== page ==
On Tuesday 23 August morning, protests against ticket office closures are happening at around 30 train stations across England, organised by We Own It with the RMT and TSSA unions. The main protest will be at King’s Cross station in London from 8.30am, with other protests in different regions.
More info here on how to take part in person or online, and places where protests are happening.
We Own It say:
“If none of the actions listed below is near you – download and print out this poster, go to your local train station by yourself or with family and friends, take a selfie/picture of yourself carrying the poster in front of your local train station, and share your picture on social media. If you do not have a social media account, send your picture to email@example.com so that we can share it for you. Please tell us where you took action in your email if you send us your picture.” If you don’t have a printer, write or draw your own poster.
The RMT’s Mick Lynch said:
“As well as thousands of job losses this will obviously create accessibility problems for the elderly, people with disabilities and overseas visitors who may not have English as their first language. Without ticket offices and on-station support, huge swathes of passengers could be excluded from the railways altogether. The planned closures are part of a wider industry attack on jobs and services at a time when the private rail industry is taking in excess of £500m in profits annually and many rail bosses have £1m plus pay packets.”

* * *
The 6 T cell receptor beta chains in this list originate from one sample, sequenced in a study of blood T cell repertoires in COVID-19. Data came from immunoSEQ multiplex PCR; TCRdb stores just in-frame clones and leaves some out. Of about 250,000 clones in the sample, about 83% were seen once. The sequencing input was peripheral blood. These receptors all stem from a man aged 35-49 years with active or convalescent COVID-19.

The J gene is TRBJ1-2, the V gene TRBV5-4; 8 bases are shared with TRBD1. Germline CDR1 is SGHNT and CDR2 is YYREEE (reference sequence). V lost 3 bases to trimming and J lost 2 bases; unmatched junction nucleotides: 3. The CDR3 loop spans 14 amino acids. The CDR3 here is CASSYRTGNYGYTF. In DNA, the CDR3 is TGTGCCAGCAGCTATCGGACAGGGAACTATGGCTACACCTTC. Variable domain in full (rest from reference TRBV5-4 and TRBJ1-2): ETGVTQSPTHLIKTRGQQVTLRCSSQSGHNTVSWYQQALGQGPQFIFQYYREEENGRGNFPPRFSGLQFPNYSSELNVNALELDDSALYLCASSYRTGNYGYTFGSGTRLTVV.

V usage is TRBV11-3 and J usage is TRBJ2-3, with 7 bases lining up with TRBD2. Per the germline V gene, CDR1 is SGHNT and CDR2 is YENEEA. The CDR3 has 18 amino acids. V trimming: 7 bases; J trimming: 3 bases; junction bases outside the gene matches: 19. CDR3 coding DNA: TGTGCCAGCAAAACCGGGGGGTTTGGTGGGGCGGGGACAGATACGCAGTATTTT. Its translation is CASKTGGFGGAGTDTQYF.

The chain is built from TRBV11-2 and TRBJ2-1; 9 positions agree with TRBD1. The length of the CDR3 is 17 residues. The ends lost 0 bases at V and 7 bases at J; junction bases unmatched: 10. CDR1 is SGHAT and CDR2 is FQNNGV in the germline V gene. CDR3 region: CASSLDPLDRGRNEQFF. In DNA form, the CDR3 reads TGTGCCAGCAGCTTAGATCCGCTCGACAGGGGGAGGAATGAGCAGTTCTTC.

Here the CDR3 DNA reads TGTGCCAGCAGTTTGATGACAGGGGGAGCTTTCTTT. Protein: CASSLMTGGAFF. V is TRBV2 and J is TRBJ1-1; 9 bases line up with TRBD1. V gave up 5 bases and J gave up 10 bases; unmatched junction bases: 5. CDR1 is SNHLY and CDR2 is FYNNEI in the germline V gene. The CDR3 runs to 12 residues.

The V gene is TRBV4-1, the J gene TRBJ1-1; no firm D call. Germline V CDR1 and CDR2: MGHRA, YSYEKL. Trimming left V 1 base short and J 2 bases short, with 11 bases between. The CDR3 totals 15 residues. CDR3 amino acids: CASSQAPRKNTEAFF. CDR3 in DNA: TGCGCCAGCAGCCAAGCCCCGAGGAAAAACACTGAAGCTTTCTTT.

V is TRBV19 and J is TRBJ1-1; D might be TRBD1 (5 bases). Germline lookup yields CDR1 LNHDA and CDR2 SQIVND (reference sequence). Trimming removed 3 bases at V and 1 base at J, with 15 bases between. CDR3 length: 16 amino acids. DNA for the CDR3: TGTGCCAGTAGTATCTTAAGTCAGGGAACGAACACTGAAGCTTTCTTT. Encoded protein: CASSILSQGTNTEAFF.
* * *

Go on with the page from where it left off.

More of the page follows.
From the RMT flyer Cut profits not services:
Meanwhile, the Association of British Commuters with disability activists and Professor Philip Alston, the distinguished human rights lawyer and former UN rapporteur, have written an open letter to the Equality and Human Rights Commission. They are demanding that the EHRC intervene now to stop the cuts to rail staff, which contravene the right to independent living. They point to an EHRC statement: “The Commission believes that spontaneous travel is fundamental to the rights of disabled people in realising their right to independent living, under Article 19 of the UN Convention on the Rights of Persons with Disabilities.” March, 2019.
In 2018, as the UN’s special rapporteur on extreme poverty and human rights, Prof Alston condemned UK government benefit policies which inflict extreme poverty, especially on mothers and children and disabled people. He highlighted Universal Credit, benefit sanctions and reassessments. This was years before the pandemic and current cost of living crisis.